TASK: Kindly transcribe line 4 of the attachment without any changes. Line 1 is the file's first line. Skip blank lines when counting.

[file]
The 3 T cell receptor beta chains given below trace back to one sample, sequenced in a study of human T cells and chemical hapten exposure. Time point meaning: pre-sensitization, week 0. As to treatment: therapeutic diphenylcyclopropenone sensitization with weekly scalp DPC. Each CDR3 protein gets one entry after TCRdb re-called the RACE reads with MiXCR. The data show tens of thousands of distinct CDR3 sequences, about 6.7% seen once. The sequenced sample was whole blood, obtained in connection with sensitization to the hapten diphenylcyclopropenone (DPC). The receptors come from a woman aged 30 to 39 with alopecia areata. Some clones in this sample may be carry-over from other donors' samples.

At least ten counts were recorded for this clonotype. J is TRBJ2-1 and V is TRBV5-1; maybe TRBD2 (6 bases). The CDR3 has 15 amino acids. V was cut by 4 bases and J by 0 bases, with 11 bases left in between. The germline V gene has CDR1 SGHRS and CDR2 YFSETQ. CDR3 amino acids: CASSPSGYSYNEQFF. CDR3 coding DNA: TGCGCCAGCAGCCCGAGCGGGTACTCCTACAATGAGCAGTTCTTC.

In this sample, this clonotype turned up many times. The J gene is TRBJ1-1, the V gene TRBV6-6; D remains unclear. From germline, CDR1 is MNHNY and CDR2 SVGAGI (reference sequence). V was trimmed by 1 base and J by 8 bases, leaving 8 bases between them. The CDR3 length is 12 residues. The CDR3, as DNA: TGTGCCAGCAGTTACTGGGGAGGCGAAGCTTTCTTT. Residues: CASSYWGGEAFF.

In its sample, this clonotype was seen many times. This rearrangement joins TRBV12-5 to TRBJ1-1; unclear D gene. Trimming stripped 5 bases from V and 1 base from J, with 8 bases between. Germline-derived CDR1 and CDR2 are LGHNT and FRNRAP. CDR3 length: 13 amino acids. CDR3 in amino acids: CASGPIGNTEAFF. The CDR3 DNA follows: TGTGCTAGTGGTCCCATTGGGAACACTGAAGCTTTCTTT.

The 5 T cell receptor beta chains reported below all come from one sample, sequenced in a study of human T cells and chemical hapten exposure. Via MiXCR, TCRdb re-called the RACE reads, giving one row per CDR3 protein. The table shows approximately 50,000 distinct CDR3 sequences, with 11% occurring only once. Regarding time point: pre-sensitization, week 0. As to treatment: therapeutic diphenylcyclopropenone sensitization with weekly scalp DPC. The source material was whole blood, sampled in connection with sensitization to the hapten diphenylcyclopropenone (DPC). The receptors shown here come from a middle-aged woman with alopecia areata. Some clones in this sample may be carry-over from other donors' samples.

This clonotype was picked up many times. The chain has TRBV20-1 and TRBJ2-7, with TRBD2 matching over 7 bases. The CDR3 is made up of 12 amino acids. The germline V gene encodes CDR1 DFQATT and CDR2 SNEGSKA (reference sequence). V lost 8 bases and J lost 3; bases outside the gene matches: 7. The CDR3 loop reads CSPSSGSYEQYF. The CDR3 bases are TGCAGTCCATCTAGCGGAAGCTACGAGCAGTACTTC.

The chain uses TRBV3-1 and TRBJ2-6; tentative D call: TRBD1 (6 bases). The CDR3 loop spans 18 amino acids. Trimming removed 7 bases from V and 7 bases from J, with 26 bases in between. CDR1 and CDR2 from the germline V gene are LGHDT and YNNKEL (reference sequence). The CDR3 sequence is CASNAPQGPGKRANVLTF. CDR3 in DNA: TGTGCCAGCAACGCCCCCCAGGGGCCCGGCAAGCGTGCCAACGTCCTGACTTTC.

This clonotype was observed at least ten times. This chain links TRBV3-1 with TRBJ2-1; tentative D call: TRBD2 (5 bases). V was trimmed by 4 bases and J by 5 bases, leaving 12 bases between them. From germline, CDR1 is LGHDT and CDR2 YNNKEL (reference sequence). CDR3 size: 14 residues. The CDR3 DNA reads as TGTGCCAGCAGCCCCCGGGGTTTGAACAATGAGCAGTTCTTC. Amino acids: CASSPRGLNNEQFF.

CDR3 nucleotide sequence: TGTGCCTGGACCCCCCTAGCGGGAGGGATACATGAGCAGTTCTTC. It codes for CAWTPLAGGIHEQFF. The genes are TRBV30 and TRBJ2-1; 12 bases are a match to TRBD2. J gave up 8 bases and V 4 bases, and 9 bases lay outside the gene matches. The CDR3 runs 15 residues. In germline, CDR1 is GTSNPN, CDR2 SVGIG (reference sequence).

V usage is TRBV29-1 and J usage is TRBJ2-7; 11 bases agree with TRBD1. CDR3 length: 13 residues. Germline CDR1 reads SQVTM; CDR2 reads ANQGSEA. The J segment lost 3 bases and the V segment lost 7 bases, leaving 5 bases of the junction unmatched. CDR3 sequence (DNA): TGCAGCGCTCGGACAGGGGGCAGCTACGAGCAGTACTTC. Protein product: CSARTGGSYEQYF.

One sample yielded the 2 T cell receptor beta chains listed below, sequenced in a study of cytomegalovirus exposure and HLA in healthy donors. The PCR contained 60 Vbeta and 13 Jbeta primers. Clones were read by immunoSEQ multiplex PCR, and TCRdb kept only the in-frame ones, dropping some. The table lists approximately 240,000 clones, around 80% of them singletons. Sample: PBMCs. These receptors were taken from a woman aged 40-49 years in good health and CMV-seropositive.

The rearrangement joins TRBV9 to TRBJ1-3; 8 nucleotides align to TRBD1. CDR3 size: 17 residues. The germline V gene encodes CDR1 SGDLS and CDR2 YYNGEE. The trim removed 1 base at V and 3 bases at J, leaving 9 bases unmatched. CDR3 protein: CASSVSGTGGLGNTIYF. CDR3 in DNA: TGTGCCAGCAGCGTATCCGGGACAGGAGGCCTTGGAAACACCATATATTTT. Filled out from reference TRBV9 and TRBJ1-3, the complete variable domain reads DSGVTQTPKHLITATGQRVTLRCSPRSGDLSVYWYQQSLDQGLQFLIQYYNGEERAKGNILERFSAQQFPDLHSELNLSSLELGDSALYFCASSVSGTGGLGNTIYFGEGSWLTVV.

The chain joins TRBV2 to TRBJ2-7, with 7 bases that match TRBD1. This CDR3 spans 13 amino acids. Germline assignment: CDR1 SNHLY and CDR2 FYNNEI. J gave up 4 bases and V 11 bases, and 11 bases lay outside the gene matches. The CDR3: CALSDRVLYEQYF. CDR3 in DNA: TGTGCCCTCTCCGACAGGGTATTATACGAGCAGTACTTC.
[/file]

In its sample, this clonotype was seen many times. This rearrangement joins TRBV12-5 to TRBJ1-1; unclear D gene. Trimming stripped 5 bases from V and 1 base from J, with 8 bases between. Germline-derived CDR1 and CDR2 are LGHNT and FRNRAP. CDR3 length: 13 amino acids. CDR3 in amino acids: CASGPIGNTEAFF. The CDR3 DNA follows: TGTGCTAGTGGTCCCATTGGGAACACTGAAGCTTTCTTT.